Dubbo Photo News - - News & Analysis. -

SOME very senior staff at Dubbo Re­gional Coun­cil (DRC) like to have their ratepayer funded staff putting in all sorts of sub­mis­sions, at ratepayer cost, so they win some glory at in-house lo­cal govern­ment awards that do lit­tle for the very ratepay­ers who fund these ex­er­cises.

Yet we see only the bare min­i­mum of com­mu­ni­ca­tion from coun­cil when the story isn’t so bright, like how the hell, in 2016, can a large part of the city have E coli in our wa­ter sup­ply.

I didn’t al­ways agree with for­mer mayor Mathew Dick­er­son, but I’m sure he would have set up daily press con­fer­ences so the com­mu­nity would know there’d be a coun­cil face to the cri­sis on a reg­u­lar ba­sis, in­stead of the cur­rent hid­ing be­hind press re­leases writ­ten by PR staff.

For­mer Dubbo mayor Mathew Dick­er­son told me the Boil Wa­ter Alert would have been han­dled far dif­fer­ently if he was still in of­fice.

“It was known about the wa­ter on Thurs­day, but we didn’t find out un­til Mon­day,” Mr Dick­er­son said.

“Some­thing that im­por­tant, I would have told the com­mu­nity straight away, as soon as we’d re­ceived the first text - you don’t muck around with peo­ple’s’ health.

“The credo is we should tell the bad news quicker than we tell the good, just like we did when the Apex Oval project was de­layed,” he said.

Mr Dick­er­son said peo­ple didn’t know what was go­ing on and said he would have sched­uled daily press con­fer­ences to up­date ev­ery­one with the lat­est progress on find­ing and elim­i­nat­ing the source of the prob­lem.

Added to that, he be­lieves the senior per­son, in this case ad­min­is­tra­tor Michael Kneipp, should have been the front per­son in­stead of go­ing miss­ing in ac­tion.

For­mer deputy mayor Ben Shields has called for the wa­ter ac­cess charges to be dropped for this quar­ter, and coun­cil has to more than con­sider this, that is the least that could be done.

I’d hate to add up the ex­tra cost to ratepay­ers this has been, but all su­per­mar­kets had mul­ti­ple pal­lets of large wa­ter con­tain­ers sit­ting out the front on prom­i­nent dis­play.

Back of en­ve­lope, let’s say 3000 homes were af­fected and these homes av­er­aged $100 in di­rect and in­di­rect on-costs from this emer­gency, that adds up to $300,000, and that’s a di­rect im­post on peo­ple who al­ready pay too much in rates and charges to feath­erbed an or­ga­ni­za­tion which has so many in­ef­fi­cien­cies al­ready em­bed­ded in its cul­ture.

That’s not in­clud­ing the cost to lo­cal busi­ness such as KFC, who shut up shop while the alert was in place, that would be a very costly ex­er­cise.

This lat­est out­break sug­gests a fail­ing on so many lev­els, and there should be more faces go­ing public to shoul­der the blame, there should have been a daily press con­fer­ence for up­dates, but that’s not the way it works around here.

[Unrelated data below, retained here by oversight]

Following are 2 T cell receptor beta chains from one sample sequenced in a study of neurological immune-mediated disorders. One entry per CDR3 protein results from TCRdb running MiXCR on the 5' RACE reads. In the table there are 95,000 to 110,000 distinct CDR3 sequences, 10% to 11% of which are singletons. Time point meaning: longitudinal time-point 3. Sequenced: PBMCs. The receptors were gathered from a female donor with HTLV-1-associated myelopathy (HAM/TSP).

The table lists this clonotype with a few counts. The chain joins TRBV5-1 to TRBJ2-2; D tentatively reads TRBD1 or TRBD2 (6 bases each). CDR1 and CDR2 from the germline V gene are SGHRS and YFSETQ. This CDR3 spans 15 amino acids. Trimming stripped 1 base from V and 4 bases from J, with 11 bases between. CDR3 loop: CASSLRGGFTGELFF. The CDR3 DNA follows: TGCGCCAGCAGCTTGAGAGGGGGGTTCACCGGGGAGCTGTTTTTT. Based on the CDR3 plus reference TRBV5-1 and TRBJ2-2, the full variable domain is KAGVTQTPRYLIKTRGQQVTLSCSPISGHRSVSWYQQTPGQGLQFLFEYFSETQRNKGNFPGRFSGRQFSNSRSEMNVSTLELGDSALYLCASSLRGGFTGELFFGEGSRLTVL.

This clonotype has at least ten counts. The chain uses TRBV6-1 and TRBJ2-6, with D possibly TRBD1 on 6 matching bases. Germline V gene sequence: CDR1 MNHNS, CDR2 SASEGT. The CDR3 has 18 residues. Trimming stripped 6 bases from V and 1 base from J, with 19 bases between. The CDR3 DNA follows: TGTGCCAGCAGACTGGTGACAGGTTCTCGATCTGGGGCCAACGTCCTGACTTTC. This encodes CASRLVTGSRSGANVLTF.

Prob­a­bly the big­gest frus­tra­tion I’m hear­ing as feed­back is that the peo­ple re­spon­si­ble, the ones with whom the buck stops, don’t have their public pay docked – it costs the coun­cil, ie ratepay­ers, plenty of dol­lars to fix this prob­lem as well as hav­ing to pay for safe wa­ter out of their own pock­ets, yet those re­spon­si­ble for the mess don’t suf­fer any fi­nan­cial con­se­quences – there are no per­for­mance pay­ments in the top lev­els of this se­cure and cos­seted sec­tor.

An­other cause of angst is the drawn out time be­fore the first E coli pos­i­tive test and the time it took to in­form the com­mu­nity, even given that many com­plex­i­ties sur­round this part of the is­sue.

I see the new coun­cil­lors at Nar­romine (that’s right, they have elected coun­cilors) wasted no time in run­ning a broom through that town, with long serv­ing gen­eral man­ager Greg La­mont shown the door – it’s fair to say there was a big and long term split in the town be­tween de­trac­tors and sup­port­ers of the GM.

I don’t think it’s a great thing when senior staff in lo­cal govern­ment bed in for a life­time job, and that’s not just me, the Independen­t Com­mis­sion Against Cor­rup­tion (ICAC) and crime fight­ing agen­cies across the globe un­der­stand that end­less on­go­ing re­la­tion­ships, which can be ben­e­fi­cial, can also lead to cor­rup­tion down the track.

Brexit, Trump, the Orange by-elec­tion, Nar­romine Shire Coun­cil – it’ll be in­ter­est­ing to see if the winds of change sweep through the long term bosses in this city at next year’s coun­cil elec­tions, I for one can’t wait.

After a long and drawn out process, we’re now be­ing told all is good and the wa­ter is okay, but I for one will only ever drink town wa­ter that goes through a very good fil­ter I’ve had in­stalled, it doesn’t just taste bet­ter, it bet­ter in­su­lates me from the loss of trust I’ve ex­pe­ri­enced since the first con­tam­i­na­tion no­tice went out all too late.


Feel­ing flushed: Coun­cil in hot wa­ter over boiled wa­ter alert.

The week’s top sto­ries from around the re­gion by John Ryan

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